Leeper v. Leeper

Decision Date14 February 1941
Docket Number37082
PartiesFred Leeper, Hiram Leeper, and Clarence R. Leeper, Appellants, v. Marvin W. Leeper, Roberta Leeper, his wife, Mary Leeper, widow of William F. Leeper, A. Heidtbrink, Lee Heidtbrink, and Orville Lowrance
CourtMissouri Supreme Court

Rehearing Granted, Reported 347 Mo. 442 at 452.

Appeal from Nodaway Circuit Court; Hon. Ellis Beavers Judge.

Reversed and remanded (with directions).

Ernest Neill, A. F. Harvey and Wright & Ford for appellants.

(1) The intention of the grantor controls. Triplett v Triplett, 332 Mo. 870, 60 S.W.2d 13. (2) The conditions existing at the time of making the deed and all other pertinent circumstances may be considered. Mooney v. Tolles, 70 A. L. R. 608, 149 A. 515. (3) Blood relatives are favorites of the law and are given preference in the construction of doubtful provisions in deeds and wills. Coleman v. Haworth, 320 Mo. 852, 8 S.W.2d 931; Casper v. Helvie, 83 Ind.App. 166, 146 N.E. 123; Melek v. Curators, etc., 213 Mo.App. 572, 250 S.W. 614. (4) The deed to William J. Leeper executed at the same time as the deed to William F. conveyed lands to him for life, then to his heirs. As William J. had natural children at the time, it is manifest that heirs as used in both deeds meant natural children. Greenleaf v. Greenleaf, 58 S.W.2d 450. (5) The presumption is that an adopted child of a donee is not included as a beneficiary of the bounty of the donor, the donor being a stranger to the adoption. Middletown Trust Co. v. Gaffey, 96 Conn. 71, 112 A. 689; In re Leask, 197 N.Y. 193, 90 N.E. 652. (6) The presumption is that an adopted child is not included in the term "children" if the statute limits the right to inherit from the adopting parents only, as the statute in force in 1900 did. Sec. 1673, R. S. 1909; 27 L. R. A. (N. S.) 1159. (7) Deeds are construed according to the law in force at the time they are executed. A subsequent change in the law does not change the effect or meaning of the deed. 18 C. J. 251; Frame v. Humphreys, 164 Mo. 346; Rickman v. Hoppin, 45 F.2d 737; Stewart v. Fox, 129 Me. 407, 152 A. 413. (8) The presumption is well nigh conclusive that an adopted child was not intended to take under a deed, where a father deeds lands to a son for life and then to the children of the son, if the adoption takes place long after the making of the deed and the death of the grantor. Wildman's Appeal, 151 A. 265; Puterbaugh's Est., 261 Pa. 235, 104 A. 601, 5 A. L. R. 1277; Lichter v. Thiers, 139 Wis. 481, 121 N.W. 153; Casper v. Helvie, 83 Ind.App. 166, 146 N.E. 123; Smith v. Thomas, 317 Ill. 150, 147 N.E. 790. (9) The deed in question was executed when Judge Leeper was over eighty years of age. It was a gift and he disposed of his estate by gift during his life instead of by will. It is clear he wanted to preserve the corpus of his estate for his grandchildren. His sons had no power of direct disposition. What they could not do directly by deed of conveyance, they could not do by deed of adoption. Reinders v. Koppelman, 94 Mo. 338; Clarkson v. Hatton, 143 Mo. 47; Hockaday v. Lynn, 200 Mo. 456; Melek v. Curators, 213 Mo.App. 572, 250 S.W. 614.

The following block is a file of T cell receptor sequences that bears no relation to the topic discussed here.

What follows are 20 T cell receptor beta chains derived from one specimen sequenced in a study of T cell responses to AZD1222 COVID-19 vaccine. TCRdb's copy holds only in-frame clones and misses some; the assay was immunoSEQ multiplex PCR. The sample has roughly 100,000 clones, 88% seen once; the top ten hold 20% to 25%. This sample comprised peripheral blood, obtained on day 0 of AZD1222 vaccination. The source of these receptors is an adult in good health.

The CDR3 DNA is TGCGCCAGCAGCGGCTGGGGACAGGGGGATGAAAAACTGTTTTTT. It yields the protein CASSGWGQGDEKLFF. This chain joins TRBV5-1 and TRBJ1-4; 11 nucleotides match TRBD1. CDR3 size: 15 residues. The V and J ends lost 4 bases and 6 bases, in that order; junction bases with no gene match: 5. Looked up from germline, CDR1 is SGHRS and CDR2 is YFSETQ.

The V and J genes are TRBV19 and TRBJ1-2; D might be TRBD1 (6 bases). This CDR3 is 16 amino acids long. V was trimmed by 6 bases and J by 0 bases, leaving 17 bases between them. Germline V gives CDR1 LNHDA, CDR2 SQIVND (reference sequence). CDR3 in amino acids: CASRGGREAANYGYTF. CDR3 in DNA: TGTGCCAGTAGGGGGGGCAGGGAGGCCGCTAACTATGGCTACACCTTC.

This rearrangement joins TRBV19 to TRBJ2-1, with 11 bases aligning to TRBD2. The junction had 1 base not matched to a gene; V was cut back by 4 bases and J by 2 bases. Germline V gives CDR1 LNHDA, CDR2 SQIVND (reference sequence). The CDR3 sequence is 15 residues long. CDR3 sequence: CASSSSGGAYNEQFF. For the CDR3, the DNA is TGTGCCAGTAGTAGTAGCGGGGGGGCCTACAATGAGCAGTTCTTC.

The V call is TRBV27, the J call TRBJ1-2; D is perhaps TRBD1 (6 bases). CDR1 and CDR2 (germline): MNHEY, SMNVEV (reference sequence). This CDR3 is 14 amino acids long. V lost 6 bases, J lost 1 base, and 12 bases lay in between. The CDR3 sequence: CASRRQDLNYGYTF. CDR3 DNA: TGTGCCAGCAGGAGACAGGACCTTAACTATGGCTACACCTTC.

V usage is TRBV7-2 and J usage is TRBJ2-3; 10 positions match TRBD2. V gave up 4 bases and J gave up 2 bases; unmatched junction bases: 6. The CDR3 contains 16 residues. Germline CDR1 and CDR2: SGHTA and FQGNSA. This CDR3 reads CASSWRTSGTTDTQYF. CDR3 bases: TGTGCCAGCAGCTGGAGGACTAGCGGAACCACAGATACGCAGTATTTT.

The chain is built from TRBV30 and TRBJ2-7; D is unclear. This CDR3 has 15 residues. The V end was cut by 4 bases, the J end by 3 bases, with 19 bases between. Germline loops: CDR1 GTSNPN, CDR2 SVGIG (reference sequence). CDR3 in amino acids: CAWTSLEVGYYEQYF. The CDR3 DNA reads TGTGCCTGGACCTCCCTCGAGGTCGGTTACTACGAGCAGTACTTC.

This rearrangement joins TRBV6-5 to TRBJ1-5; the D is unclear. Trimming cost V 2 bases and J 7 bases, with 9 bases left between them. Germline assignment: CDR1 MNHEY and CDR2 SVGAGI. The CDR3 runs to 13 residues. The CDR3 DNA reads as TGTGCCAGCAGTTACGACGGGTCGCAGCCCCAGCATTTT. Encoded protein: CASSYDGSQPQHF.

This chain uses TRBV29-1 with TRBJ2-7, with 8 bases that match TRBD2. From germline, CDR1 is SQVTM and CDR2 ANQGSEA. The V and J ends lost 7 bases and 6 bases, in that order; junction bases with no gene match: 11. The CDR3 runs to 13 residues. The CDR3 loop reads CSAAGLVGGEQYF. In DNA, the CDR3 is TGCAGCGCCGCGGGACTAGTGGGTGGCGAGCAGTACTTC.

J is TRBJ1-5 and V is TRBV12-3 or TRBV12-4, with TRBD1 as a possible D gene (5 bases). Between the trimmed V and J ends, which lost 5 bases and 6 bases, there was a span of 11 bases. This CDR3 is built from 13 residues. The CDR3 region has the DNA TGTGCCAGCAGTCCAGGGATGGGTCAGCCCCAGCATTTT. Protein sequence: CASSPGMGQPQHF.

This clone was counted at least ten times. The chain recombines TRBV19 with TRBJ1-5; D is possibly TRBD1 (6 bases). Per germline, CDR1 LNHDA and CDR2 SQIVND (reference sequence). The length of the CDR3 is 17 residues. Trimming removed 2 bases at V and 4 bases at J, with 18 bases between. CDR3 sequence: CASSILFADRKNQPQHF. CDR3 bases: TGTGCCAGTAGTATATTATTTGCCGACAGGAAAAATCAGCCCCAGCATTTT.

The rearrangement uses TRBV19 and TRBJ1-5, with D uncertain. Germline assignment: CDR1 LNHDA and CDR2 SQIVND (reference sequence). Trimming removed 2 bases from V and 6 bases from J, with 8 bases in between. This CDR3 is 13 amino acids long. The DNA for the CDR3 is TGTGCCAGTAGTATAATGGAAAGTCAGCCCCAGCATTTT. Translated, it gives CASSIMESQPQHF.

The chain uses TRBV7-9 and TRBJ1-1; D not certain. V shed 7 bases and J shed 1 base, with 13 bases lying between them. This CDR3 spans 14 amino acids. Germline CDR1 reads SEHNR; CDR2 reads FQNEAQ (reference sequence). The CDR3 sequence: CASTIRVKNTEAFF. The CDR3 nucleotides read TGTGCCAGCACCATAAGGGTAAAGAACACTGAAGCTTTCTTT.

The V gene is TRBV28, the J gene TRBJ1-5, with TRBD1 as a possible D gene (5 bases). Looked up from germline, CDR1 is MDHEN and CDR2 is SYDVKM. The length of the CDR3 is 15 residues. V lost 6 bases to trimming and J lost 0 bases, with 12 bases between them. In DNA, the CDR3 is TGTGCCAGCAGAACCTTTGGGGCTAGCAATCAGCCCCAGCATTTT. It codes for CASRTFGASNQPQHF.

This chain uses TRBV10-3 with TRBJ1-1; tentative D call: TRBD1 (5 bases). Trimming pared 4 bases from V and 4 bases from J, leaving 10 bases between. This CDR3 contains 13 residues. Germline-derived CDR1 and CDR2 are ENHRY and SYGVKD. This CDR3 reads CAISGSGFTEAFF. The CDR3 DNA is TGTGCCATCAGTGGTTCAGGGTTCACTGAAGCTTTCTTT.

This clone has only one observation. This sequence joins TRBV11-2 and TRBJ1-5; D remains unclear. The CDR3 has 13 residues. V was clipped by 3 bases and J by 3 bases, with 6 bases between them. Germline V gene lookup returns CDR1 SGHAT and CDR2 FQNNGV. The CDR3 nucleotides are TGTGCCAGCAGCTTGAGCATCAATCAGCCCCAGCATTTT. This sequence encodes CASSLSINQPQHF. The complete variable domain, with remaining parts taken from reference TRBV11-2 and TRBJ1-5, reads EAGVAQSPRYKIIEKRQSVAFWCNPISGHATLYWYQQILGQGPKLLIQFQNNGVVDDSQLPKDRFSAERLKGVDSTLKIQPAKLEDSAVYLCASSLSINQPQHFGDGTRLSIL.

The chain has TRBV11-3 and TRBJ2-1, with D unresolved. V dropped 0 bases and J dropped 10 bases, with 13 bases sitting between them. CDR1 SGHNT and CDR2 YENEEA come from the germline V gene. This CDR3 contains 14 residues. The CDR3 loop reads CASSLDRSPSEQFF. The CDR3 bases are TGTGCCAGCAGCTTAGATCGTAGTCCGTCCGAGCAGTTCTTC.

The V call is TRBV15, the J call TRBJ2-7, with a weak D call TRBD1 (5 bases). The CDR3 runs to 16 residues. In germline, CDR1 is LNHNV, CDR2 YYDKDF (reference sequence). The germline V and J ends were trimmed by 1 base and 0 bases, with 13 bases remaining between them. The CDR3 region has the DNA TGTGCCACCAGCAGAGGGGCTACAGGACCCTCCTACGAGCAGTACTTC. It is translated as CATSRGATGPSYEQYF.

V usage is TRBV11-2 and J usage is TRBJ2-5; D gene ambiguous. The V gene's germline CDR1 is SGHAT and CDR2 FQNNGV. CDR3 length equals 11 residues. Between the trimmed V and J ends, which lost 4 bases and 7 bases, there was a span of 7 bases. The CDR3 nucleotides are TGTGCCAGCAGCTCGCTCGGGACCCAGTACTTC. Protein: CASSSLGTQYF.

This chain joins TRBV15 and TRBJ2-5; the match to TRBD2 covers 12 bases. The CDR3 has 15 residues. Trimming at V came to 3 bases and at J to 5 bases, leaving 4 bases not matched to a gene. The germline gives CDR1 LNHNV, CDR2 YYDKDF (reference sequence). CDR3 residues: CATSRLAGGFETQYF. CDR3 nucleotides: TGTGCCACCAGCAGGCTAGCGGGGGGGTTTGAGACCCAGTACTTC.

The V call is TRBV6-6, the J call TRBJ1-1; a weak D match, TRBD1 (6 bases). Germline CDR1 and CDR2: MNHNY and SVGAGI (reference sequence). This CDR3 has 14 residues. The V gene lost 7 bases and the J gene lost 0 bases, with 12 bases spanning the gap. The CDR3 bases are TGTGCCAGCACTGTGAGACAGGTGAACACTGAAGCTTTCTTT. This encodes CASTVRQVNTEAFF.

Livengood & Weightman for respondents.